Terbinafine is a synthetic antifungal agent. Doctors can prescribe this medication to treat various fungal infections, including:
Terbinafine can cause or worsen the symptoms of a number of types of psoriasis, including plaque psoriasis, pustular psoriasis, and inverse psoriasis.
A person may wish to stop taking terbinafine and apply topical treatments to treat their psoriasis. Always talk with a doctor before stopping any medications.
Learn more about antifungal drugs here.
Angiotensin converting enzyme (ACE) inhibitors is a medication that doctors prescribe to treat high blood pressure, or hypertension, and other cardiovascular conditions. They can also help protect kidneys in people who have diabetes but do not have hypertension.
Some case reports suggest that ACE inhibitors could cause psoriasis. However, there are no current studies that confirm this.
Due to the little research available, there is not a defined treatment plan for people with ACE inhibitor-induced psoriasis.
Learn more about diabetes and hypertension here.
Tumor necrosis factor (TNF) targeted therapies, also known as TNF inhibitors, can treat various inflammatory conditions. These include inflammatory bowel disease (IBD), RA, psoriasis, and psoriatic arthritis.
TNF inhibitors suppress the production of TNF. TNF makes up a part of the inflammatory response, so suppressing this helps block certain inflammations from happening.
However, despite doctors sometimes using TNF inhibitors to treat psoriasis, these drugs can also cause psoriasis or worsen existing symptoms.
Doctors may continue treating the person’s underlying condition with TNF inhibitors while also treating their psoriasis with topical steroids, UV therapy, methotrexate, or cyclosporine. They may opt to take this approach if the person’s psoriasis is mild and the TNF inhibitors effectively treat their underlying condition.
However, if a person experiences severe psoriasis symptoms, they may need to switch to a different anti-TNF agent or a biologic drug to help ease the symptoms of psoriasis. Biologics are a class of TNF inhibitors.
Learn more about tumor necrosis factor here.
Biologics, or biological response modifiers, are a class of TNF inhibitors that doctors prescribe to treat various conditions, including RA and Crohn’s disease.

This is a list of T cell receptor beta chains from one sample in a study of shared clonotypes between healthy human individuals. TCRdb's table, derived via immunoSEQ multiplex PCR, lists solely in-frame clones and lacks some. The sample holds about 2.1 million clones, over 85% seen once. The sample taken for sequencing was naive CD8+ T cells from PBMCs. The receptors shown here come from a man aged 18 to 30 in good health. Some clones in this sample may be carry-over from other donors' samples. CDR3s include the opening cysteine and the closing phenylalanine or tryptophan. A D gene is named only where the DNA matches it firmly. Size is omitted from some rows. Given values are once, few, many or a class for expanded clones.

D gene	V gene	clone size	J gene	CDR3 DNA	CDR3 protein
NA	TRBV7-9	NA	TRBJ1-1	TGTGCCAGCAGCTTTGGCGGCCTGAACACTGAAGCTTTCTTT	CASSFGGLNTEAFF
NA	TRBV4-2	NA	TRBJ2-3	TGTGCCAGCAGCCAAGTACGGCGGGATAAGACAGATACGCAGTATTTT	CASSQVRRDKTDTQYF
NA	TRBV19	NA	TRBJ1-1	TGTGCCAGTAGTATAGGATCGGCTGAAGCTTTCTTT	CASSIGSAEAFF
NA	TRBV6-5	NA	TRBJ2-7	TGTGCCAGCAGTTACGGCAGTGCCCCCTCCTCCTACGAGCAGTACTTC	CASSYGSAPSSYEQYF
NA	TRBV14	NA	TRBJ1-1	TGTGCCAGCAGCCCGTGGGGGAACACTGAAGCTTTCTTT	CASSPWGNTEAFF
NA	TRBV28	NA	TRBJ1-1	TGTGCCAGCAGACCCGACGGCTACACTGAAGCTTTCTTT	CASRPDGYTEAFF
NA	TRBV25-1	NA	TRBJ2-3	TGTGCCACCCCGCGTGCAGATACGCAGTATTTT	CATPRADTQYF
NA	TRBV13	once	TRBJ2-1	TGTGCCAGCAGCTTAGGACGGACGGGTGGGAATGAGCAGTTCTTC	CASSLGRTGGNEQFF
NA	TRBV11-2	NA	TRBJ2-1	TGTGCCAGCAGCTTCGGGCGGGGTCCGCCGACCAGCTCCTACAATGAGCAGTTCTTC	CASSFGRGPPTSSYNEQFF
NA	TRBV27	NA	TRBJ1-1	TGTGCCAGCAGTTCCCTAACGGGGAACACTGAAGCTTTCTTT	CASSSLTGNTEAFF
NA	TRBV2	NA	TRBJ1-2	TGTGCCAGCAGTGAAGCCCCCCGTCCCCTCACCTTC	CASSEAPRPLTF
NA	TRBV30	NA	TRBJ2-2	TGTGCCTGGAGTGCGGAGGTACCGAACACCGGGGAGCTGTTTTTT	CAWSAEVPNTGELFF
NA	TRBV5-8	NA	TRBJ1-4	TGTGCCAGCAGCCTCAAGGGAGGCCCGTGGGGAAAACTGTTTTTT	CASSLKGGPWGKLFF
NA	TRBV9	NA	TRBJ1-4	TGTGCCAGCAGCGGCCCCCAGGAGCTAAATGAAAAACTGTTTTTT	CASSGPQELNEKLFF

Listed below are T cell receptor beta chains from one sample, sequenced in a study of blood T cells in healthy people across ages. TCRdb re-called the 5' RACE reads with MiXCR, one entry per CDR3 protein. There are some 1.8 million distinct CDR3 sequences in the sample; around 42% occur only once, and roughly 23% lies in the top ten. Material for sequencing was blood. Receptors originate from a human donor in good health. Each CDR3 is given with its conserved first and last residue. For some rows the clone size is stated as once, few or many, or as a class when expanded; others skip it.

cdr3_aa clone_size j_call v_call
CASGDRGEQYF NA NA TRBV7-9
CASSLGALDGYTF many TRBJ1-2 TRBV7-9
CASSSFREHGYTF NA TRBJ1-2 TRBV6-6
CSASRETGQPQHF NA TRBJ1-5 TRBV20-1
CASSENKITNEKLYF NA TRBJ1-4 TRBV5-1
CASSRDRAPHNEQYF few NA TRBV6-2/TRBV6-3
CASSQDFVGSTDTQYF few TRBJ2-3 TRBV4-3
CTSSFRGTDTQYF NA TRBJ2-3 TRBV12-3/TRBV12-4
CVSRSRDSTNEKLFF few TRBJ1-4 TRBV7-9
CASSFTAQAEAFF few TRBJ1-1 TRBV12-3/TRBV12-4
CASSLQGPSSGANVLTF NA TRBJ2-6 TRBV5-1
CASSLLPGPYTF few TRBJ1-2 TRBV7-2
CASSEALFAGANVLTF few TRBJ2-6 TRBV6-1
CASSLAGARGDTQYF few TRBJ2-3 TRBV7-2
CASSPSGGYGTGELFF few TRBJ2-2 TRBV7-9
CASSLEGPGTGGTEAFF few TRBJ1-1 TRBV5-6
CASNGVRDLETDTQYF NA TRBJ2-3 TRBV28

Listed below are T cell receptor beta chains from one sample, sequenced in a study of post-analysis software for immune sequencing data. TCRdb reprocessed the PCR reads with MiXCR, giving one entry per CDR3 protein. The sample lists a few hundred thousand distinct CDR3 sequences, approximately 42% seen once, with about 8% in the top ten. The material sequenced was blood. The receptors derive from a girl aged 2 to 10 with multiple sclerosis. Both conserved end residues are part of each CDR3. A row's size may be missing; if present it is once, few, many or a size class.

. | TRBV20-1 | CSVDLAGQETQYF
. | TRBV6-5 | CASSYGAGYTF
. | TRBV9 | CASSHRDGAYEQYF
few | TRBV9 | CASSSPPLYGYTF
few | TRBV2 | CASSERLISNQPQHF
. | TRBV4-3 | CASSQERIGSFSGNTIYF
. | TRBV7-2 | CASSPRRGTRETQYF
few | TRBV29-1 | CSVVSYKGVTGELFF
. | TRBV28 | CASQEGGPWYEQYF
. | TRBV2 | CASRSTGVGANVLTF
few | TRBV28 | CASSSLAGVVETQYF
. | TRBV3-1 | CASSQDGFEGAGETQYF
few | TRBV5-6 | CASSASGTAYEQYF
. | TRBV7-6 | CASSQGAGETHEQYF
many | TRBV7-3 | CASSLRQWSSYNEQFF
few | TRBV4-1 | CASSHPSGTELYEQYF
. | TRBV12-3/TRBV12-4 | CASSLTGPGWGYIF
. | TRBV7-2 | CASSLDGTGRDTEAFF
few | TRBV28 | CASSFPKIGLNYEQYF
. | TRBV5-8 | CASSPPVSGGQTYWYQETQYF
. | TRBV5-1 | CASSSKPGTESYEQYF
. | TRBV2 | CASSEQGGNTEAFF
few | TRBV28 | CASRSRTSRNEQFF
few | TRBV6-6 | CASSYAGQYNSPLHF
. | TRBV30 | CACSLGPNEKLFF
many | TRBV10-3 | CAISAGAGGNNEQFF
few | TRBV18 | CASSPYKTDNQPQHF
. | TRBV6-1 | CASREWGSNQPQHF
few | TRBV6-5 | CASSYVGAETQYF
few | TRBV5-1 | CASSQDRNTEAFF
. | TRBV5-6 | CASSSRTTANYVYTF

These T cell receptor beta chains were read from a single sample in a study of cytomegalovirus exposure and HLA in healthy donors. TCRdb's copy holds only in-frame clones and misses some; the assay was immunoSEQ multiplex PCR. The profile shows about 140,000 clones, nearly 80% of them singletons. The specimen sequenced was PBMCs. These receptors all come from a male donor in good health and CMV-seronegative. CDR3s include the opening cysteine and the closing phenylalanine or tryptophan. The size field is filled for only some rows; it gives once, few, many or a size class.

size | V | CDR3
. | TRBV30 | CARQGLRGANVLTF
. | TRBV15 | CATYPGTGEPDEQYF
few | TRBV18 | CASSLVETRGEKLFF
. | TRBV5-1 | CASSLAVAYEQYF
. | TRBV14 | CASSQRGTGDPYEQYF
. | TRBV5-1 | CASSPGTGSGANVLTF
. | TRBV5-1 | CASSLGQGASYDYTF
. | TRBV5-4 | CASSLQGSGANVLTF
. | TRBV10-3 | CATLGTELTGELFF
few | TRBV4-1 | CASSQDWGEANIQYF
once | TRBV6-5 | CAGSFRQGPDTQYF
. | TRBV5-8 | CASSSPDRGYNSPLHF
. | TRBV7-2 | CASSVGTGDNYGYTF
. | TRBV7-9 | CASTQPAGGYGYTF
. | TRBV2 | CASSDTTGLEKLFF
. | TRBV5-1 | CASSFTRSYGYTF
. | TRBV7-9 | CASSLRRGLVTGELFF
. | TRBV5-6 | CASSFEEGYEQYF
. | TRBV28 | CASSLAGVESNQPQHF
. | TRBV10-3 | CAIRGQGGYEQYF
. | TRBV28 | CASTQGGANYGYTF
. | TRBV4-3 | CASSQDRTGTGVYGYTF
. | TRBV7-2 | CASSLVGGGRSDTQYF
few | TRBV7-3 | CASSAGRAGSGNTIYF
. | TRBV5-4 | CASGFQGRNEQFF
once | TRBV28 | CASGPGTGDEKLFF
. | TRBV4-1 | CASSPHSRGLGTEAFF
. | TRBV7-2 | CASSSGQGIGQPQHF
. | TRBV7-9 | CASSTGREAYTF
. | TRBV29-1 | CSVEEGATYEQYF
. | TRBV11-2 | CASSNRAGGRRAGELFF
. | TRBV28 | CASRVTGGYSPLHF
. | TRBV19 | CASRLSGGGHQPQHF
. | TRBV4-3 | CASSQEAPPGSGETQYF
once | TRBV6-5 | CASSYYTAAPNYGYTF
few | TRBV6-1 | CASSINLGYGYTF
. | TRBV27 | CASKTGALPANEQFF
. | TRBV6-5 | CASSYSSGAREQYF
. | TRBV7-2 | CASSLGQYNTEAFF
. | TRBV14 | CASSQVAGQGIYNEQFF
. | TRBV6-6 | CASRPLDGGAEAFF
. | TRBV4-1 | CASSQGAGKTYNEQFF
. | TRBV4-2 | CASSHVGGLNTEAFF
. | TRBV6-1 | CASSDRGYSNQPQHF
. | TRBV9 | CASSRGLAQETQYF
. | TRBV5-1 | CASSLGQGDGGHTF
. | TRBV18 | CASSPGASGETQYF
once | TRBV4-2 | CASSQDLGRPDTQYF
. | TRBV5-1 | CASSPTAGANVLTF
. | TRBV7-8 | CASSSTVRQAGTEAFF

Sometimes, doctors prescribe biologics to treat psoriasis, including psoriatic arthritis.
However, some research has suggested that biologics can trigger psoriasis or worsen the symptoms in individuals who already have the condition.
One case series looked at 10 people who either had new-onset or worsening psoriasis during biologic therapy.
Of the 10 people, seven developed psoriasis during therapy, and three saw their symptoms worsen during therapy.
Two people discontinued their biologic therapy and saw their psoriasis symptoms clear up. However, six participants did not stop their biologic treatment and saw an improvement in psoriasis symptoms after treatment with topical steroids.
More studies are necessary to confirm why biologics can cause psoriasis to develop.
Learn more about what biologics can treat psoriatic arthritis here.
Benzodiazepines are a group of drugs that can treat a range of conditions. Medical professionals often prescribe these drugs to treat:
A 2005 report found associations between various drugs, including benzodiazepines, and an increased risk of psoriasis. However, there is little current research to confirm this link.
NSAIDs can relieve or reduce pain. Aspirin and ibuprofen are common NSAIDs. People with psoriasis and psoriatic arthritis may frequently use NSAIDs.
Using NSAIDs can sometimes lead to an increased risk of psoriasis. Some people with psoriasis have seen their symptoms worsen after using NSAIDs.
For example, an older review looked at several studies where the use of these drugs either caused psoriasis or made the symptoms worse in people who already had the condition.
If a person has psoriasis, they may choose to switch to a different type of pain relief and stop taking NSAIDs.
Learn about alternatives to NSAIDs here.
Antibiotics are a common treatment for a variety of infections. They destroy or slow down the growth of bacteria and therefore treat diseases that bacteria can cause.
Some scientists claim that some antibiotics can trigger psoriasis. Tetracyclines are one group of antibiotics that have links to psoriasis.
However, more research would be necessary to confirm this link.
Learn about the potential side effects of antibiotics here.
There are several other triggers for psoriasis that can worsen existing symptoms.
Common causes of psoriasis include:
Several drugs can either cause psoriasis to develop or worsen the symptoms in people who already have the condition.
These drugs include beta-blockers, lithium, antimalarial drugs, and ACE inhibitors. In some instances, a person with drug-induced psoriasis can treat it while still taking the medication that caused it.
However, other times, they may need to stop taking the drug.
A person should always check with their doctor before they stop taking any medication.
Last medically reviewed on July 26, 2021